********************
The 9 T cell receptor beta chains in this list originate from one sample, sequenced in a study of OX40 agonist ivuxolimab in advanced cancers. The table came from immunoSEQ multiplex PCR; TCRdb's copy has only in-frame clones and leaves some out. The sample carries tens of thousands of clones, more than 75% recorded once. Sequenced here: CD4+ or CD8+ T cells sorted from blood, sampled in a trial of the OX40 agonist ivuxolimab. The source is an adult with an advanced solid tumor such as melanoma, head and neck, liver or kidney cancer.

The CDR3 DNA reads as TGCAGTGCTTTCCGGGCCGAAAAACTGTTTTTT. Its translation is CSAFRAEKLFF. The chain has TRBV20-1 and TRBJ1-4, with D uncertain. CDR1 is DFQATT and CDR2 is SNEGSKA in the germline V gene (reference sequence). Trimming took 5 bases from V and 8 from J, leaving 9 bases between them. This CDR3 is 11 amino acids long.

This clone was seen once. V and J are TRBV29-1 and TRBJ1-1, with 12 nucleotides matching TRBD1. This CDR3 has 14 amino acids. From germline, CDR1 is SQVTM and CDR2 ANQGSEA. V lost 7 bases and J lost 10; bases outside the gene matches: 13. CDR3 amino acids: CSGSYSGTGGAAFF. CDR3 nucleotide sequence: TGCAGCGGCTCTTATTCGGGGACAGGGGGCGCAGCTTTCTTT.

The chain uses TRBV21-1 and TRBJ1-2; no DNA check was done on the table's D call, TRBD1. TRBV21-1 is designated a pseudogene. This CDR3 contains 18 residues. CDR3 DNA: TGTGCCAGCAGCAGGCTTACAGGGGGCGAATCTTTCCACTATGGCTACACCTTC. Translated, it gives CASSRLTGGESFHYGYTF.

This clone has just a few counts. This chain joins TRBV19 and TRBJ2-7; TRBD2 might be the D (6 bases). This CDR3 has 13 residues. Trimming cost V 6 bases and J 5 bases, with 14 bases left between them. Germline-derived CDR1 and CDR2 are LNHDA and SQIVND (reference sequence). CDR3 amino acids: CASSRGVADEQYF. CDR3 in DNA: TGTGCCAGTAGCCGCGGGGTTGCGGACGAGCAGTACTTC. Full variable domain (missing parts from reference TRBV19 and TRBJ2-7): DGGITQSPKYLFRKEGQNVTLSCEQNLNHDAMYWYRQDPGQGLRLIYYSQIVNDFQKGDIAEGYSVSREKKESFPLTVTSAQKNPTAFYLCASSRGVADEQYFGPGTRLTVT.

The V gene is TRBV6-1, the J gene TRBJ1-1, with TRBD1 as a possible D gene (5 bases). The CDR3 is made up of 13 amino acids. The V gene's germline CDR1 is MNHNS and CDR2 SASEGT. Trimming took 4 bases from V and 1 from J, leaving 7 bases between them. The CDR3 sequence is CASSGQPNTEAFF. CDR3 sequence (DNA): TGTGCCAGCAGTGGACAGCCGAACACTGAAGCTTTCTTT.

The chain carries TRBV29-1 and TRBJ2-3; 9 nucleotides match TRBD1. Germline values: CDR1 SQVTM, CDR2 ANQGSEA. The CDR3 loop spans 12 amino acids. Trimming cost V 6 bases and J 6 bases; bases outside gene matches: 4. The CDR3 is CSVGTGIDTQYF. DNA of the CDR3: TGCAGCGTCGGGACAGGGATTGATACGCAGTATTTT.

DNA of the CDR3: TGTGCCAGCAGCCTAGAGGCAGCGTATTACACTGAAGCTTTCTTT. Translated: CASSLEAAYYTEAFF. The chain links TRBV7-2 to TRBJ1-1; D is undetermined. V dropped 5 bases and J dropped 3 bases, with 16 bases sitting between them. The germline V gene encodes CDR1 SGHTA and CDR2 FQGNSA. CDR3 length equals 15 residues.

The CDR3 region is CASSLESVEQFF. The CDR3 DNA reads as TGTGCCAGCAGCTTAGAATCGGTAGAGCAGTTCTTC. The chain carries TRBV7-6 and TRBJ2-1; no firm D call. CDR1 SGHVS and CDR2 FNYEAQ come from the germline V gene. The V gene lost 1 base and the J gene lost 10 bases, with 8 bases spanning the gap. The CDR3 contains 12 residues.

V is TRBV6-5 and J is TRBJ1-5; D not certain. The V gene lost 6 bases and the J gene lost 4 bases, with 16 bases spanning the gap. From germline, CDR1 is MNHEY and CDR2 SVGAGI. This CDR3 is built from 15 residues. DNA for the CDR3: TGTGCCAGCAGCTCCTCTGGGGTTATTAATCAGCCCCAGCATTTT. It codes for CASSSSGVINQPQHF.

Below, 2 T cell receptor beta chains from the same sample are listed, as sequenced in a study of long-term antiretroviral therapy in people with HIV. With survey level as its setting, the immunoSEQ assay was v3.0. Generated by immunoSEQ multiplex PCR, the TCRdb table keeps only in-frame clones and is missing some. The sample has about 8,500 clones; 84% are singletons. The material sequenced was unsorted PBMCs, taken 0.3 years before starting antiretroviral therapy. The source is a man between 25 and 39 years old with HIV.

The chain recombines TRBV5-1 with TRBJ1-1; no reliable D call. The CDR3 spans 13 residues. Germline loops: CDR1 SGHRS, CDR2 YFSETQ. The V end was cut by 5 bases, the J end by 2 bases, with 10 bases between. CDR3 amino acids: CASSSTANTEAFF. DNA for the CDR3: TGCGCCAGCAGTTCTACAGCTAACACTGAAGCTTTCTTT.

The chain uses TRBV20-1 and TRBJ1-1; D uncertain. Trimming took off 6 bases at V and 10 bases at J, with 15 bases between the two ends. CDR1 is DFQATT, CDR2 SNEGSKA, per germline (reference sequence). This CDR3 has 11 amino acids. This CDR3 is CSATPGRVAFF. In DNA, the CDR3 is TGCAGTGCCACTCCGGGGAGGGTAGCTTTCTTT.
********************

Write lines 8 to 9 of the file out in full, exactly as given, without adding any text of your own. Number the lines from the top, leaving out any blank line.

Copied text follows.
DNA of the CDR3: TGTGCCAGCAGCCTAGAGGCAGCGTATTACACTGAAGCTTTCTTT. Translated: CASSLEAAYYTEAFF. The chain links TRBV7-2 to TRBJ1-1; D is undetermined. V dropped 5 bases and J dropped 3 bases, with 16 bases sitting between them. The germline V gene encodes CDR1 SGHTA and CDR2 FQGNSA. CDR3 length equals 15 residues.

The CDR3 region is CASSLESVEQFF. The CDR3 DNA reads as TGTGCCAGCAGCTTAGAATCGGTAGAGCAGTTCTTC. The chain carries TRBV7-6 and TRBJ2-1; no firm D call. CDR1 SGHVS and CDR2 FNYEAQ come from the germline V gene. The V gene lost 1 base and the J gene lost 10 bases, with 8 bases spanning the gap. The CDR3 contains 12 residues.